Blog author: jcarter
Wednesday, February 19, 2014

The Truth About the ‘One Percent’
James Piereson, Wall Street Journal

The typical ‘rich’ person works for a salary. Only 18% are in the financial industry.

Alexander Hamilton: An Unorthodox Conservative Mind
Mark DeForrest, The Imaginative Conservative

The dispute over Hamilton’s place within the conservative tribe is a reflection of the unorthodox nature of Hamilton’s approach to politics and law. Yet, Hamilton’s work was essentially conservative in its nature, even if many within current conservative circles are profoundly uncomfortable with much of Hamilton’s legacy.

Bake Us a Cake, or Else!
Ryan T. Anderson & Leslie Ford, National Review

Marriage laws should not treat religious believers as bigots to be purged from the public square.

What Is Stewardship – Really?
Hugh Whelchel, Institute for Faith, Work, and Economics

Many Christians in the church today view stewardship only as giving money to the church. Even those who understand stewardship as the godly management of their time, talent, and treasure are still missing something. We have lost the idea of “whole-life stewardship” taught in the Scriptures.

Harvard students a century or so ago joked that Professor Irving Babbitt’s distaste for Jean-Jacques Rousseau was so fervent that he checked under his bed each evening to make sure the 18th century French philosopher wasn’t hiding there. In this humorous vein, one could apply the same fear held by progressive activists for the dreaded brothers Koch – Charles and David. Not only do activists check under their respective beds, but as well their closets, attics, basements, cookie jars and cupboards for signs the billionaire libertarians are funding candidates and causes with which liberals disagree.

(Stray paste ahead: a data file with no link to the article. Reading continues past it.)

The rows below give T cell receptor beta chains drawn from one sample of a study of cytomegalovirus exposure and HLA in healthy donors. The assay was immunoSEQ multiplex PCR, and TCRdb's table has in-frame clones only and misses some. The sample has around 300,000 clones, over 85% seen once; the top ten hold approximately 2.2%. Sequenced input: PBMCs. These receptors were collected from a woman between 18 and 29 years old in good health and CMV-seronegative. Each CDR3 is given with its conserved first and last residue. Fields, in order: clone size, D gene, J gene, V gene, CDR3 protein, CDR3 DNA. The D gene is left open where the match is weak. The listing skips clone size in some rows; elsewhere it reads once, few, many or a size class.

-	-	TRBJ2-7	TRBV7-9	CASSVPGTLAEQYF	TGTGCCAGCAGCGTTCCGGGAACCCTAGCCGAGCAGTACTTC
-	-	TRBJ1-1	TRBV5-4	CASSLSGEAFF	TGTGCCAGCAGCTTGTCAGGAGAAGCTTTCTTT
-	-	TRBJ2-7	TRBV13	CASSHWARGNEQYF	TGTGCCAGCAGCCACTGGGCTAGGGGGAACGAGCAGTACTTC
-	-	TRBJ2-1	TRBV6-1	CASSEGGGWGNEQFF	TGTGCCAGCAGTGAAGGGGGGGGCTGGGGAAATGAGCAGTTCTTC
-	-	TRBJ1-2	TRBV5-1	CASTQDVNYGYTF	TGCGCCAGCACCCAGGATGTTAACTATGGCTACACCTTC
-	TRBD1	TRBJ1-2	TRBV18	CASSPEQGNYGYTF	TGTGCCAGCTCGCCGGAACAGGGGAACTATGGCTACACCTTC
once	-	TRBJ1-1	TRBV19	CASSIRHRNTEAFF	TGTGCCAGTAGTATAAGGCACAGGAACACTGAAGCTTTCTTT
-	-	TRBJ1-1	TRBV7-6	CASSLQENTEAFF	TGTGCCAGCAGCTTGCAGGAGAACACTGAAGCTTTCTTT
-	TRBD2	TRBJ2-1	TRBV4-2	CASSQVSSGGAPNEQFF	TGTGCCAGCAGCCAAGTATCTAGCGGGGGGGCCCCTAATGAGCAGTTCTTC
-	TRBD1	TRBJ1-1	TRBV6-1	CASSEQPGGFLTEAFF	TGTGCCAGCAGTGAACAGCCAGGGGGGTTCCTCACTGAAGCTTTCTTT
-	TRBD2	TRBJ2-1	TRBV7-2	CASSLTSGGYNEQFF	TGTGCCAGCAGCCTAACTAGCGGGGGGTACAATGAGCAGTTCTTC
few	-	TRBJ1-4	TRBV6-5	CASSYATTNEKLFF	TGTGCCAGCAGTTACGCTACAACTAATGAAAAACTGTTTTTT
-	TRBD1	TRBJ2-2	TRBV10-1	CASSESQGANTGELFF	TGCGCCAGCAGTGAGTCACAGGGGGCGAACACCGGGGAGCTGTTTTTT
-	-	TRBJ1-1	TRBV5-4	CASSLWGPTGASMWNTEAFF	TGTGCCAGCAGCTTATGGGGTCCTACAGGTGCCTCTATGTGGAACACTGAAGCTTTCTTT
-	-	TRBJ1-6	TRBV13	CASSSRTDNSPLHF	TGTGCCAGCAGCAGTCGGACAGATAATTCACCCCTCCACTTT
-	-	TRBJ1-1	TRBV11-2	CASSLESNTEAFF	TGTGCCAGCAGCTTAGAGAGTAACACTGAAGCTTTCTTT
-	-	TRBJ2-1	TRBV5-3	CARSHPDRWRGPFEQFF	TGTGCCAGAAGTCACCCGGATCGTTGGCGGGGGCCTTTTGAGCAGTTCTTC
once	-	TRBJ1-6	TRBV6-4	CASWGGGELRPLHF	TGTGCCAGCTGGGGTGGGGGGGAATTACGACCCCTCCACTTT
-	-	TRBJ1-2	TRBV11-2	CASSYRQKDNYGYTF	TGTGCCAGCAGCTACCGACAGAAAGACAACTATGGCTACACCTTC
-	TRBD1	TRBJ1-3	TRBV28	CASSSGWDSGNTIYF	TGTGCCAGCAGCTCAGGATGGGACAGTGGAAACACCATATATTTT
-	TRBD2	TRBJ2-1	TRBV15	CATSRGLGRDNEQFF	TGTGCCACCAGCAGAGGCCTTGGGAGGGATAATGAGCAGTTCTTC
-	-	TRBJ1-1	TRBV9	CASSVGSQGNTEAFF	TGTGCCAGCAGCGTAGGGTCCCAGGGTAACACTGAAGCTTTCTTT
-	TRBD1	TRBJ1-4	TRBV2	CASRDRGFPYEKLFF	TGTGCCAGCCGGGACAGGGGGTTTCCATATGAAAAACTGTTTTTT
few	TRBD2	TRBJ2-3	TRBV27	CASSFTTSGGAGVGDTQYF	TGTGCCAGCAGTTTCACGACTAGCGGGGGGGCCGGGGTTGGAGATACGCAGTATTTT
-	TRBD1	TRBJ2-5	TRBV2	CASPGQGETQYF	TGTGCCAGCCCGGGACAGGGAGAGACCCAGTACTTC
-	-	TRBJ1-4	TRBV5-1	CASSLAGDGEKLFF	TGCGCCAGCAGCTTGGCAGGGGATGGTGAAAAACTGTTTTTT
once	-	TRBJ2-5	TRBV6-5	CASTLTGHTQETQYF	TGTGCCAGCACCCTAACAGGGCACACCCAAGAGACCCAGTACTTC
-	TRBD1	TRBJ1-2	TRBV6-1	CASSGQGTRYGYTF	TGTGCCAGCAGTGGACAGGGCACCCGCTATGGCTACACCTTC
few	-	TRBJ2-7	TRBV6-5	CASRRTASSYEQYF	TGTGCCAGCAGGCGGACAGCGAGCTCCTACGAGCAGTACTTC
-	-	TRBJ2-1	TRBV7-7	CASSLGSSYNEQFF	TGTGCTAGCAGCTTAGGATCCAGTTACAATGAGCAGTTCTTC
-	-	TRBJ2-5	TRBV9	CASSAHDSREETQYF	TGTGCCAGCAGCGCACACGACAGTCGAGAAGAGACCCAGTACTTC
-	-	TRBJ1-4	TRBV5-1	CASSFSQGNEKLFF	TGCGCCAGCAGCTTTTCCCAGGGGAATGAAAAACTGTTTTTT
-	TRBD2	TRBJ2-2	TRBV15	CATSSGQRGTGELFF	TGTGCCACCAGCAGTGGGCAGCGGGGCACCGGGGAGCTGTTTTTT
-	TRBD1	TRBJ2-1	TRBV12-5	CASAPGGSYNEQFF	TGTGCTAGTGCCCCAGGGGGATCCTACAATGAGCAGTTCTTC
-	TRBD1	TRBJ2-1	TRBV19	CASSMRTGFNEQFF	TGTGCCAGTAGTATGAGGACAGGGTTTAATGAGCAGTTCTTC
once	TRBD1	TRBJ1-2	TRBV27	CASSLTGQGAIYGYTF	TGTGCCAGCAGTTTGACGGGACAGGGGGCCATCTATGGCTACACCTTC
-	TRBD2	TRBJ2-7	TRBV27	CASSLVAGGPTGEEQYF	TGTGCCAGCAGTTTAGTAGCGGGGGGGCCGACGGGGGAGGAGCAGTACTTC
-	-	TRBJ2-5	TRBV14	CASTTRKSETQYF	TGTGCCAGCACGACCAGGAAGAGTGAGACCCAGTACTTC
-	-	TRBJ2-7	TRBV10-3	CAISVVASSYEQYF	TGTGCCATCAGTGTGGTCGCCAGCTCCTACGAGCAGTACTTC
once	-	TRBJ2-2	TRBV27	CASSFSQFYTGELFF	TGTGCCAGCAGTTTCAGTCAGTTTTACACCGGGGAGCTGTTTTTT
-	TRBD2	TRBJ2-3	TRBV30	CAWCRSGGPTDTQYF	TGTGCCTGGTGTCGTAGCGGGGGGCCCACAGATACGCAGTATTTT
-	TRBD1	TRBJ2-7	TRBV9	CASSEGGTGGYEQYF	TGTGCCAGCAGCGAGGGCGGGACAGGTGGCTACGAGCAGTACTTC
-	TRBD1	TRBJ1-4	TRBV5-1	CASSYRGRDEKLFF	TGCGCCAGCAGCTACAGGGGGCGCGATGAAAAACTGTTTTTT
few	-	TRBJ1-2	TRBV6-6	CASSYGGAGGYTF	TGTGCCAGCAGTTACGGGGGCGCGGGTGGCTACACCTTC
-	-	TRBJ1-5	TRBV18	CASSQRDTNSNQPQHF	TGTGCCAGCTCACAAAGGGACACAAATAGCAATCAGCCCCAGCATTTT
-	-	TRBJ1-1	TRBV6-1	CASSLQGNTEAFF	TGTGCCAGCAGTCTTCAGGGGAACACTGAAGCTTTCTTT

The Koch brothers have endured their fair share of progressive brickbats, including from such religious shareholder groups as the Interfaith Center on Corporate Responsibility and the Tri-State Coalition for Responsible Investment. However, the facts run counter to ICCR and TSCRI handwringing, according to as reported by Mark Tapscott in The Washington Examiner: tallied the top donors in federal elections between 1989 and 2014. Koch Industries — privately owned by the Evil Koch Bros — is on the list, to be sure, but doesn’t appear until the 59th slot, with $18 million in donations, 90 percent of which went to Republicans….

So who occupies the 58 spots ahead of the Evil Koch Bros? Six of the top 10 are … wait for it … unions. They gave more than $278 million, with most of it going to Democrats. (more…)